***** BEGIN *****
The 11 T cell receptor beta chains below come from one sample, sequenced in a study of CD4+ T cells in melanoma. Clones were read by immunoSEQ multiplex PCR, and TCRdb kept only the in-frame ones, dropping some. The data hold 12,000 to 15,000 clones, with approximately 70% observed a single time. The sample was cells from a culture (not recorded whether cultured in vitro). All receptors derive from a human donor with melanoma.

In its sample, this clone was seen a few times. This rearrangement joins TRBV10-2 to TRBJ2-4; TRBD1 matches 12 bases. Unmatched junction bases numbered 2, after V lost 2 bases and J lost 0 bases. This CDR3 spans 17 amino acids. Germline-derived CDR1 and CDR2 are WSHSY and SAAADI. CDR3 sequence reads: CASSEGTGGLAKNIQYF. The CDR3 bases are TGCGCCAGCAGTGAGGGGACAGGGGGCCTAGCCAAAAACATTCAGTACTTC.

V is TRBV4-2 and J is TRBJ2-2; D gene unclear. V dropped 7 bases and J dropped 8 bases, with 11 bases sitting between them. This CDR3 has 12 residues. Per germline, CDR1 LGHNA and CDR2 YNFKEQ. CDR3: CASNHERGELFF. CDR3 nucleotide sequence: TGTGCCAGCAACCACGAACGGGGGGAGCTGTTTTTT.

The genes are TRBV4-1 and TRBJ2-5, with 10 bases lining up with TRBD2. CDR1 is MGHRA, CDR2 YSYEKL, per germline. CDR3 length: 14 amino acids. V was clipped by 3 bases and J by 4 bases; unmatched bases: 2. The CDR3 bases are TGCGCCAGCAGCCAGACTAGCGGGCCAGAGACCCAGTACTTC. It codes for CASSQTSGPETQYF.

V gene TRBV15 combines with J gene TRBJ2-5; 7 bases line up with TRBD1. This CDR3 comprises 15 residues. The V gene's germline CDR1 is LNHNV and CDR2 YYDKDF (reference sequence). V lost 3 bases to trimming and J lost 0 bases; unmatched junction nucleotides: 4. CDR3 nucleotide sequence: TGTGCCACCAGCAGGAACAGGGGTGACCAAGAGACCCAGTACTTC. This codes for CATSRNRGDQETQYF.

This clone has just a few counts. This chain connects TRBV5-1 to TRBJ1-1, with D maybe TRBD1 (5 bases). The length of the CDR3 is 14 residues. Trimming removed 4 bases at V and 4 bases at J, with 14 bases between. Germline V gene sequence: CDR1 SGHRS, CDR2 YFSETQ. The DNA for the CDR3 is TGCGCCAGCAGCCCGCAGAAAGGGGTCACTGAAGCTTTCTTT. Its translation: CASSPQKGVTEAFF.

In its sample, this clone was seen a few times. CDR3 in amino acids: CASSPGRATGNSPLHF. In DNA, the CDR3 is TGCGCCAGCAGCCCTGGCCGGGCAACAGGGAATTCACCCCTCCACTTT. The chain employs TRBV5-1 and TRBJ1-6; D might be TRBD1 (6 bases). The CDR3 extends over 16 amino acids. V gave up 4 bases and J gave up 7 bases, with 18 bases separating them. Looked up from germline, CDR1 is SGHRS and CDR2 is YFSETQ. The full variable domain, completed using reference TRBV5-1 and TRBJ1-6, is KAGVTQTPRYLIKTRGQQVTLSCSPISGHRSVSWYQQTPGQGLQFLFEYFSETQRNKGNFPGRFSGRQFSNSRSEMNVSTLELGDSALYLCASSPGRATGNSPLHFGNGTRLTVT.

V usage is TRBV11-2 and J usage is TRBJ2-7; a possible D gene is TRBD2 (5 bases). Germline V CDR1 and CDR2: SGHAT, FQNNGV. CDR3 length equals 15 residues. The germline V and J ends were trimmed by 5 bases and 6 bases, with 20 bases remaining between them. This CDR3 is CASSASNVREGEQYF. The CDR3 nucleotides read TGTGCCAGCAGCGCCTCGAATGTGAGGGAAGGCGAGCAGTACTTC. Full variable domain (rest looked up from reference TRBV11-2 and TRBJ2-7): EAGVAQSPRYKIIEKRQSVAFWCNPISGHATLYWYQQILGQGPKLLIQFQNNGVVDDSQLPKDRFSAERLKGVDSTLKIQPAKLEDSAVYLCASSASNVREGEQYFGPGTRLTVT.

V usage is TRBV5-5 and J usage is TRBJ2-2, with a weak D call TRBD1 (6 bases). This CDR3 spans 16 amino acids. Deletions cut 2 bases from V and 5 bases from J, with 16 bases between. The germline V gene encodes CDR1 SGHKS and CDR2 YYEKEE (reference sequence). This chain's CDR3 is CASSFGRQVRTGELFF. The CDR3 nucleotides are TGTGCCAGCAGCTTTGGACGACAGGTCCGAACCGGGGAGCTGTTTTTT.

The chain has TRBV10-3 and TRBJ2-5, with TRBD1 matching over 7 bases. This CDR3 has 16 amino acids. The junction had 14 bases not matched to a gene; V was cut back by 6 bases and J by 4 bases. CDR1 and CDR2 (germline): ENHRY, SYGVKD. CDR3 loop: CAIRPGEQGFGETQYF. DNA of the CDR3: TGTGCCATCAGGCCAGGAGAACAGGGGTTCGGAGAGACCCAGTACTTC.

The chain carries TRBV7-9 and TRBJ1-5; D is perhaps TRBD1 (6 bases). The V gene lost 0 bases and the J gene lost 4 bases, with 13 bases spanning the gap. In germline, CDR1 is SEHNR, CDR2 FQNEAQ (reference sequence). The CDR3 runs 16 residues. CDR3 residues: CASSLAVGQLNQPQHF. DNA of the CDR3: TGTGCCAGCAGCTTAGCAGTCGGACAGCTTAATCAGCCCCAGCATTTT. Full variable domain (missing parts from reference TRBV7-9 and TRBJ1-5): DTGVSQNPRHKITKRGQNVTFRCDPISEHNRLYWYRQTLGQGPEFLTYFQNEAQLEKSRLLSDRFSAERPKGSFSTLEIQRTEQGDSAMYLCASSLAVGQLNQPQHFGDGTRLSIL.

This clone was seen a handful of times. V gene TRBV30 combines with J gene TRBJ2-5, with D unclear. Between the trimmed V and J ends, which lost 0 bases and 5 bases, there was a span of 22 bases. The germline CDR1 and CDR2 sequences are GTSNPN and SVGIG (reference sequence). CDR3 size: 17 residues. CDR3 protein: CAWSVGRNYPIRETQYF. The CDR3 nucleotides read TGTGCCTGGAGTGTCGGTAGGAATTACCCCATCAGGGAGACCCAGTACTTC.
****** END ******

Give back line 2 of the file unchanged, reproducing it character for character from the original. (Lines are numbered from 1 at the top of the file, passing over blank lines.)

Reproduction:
In its sample, this clone was seen a few times. This rearrangement joins TRBV10-2 to TRBJ2-4; TRBD1 matches 12 bases. Unmatched junction bases numbered 2, after V lost 2 bases and J lost 0 bases. This CDR3 spans 17 amino acids. Germline-derived CDR1 and CDR2 are WSHSY and SAAADI. CDR3 sequence reads: CASSEGTGGLAKNIQYF. The CDR3 bases are TGCGCCAGCAGTGAGGGGACAGGGGGCCTAGCCAAAAACATTCAGTACTTC.